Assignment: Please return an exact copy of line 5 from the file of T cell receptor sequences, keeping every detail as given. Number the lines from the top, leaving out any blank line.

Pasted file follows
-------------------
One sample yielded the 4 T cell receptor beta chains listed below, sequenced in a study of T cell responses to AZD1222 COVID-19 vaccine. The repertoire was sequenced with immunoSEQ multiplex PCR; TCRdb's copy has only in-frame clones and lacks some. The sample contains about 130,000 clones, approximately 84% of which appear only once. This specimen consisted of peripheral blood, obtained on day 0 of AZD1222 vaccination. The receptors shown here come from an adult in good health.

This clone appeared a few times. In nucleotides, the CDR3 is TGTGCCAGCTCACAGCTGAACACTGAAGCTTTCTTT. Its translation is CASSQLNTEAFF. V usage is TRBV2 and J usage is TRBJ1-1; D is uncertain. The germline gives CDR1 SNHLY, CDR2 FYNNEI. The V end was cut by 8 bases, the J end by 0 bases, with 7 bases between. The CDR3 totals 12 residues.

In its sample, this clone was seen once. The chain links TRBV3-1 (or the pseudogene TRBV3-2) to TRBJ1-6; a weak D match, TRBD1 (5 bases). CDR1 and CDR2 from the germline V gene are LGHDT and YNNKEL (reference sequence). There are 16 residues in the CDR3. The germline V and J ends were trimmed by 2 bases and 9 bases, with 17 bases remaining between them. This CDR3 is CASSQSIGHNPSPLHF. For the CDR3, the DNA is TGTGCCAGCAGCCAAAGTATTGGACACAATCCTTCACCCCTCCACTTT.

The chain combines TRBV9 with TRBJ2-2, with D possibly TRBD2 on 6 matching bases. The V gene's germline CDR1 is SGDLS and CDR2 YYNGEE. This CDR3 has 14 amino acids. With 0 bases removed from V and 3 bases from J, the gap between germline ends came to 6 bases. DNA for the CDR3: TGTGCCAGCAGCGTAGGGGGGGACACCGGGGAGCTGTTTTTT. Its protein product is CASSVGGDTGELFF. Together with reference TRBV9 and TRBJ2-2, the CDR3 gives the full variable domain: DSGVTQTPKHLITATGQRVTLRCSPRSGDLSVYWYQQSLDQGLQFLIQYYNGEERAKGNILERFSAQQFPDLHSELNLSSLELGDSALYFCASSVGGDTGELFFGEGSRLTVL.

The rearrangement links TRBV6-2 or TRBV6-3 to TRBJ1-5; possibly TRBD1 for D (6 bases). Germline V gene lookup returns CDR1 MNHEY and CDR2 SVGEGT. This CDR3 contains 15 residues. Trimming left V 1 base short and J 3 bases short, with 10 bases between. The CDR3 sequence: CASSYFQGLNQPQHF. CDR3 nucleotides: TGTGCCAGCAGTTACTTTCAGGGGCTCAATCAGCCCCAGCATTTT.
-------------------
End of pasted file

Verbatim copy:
The rearrangement links TRBV6-2 or TRBV6-3 to TRBJ1-5; possibly TRBD1 for D (6 bases). Germline V gene lookup returns CDR1 MNHEY and CDR2 SVGEGT. This CDR3 contains 15 residues. Trimming left V 1 base short and J 3 bases short, with 10 bases between. The CDR3 sequence: CASSYFQGLNQPQHF. CDR3 nucleotides: TGTGCCAGCAGTTACTTTCAGGGGCTCAATCAGCCCCAGCATTTT.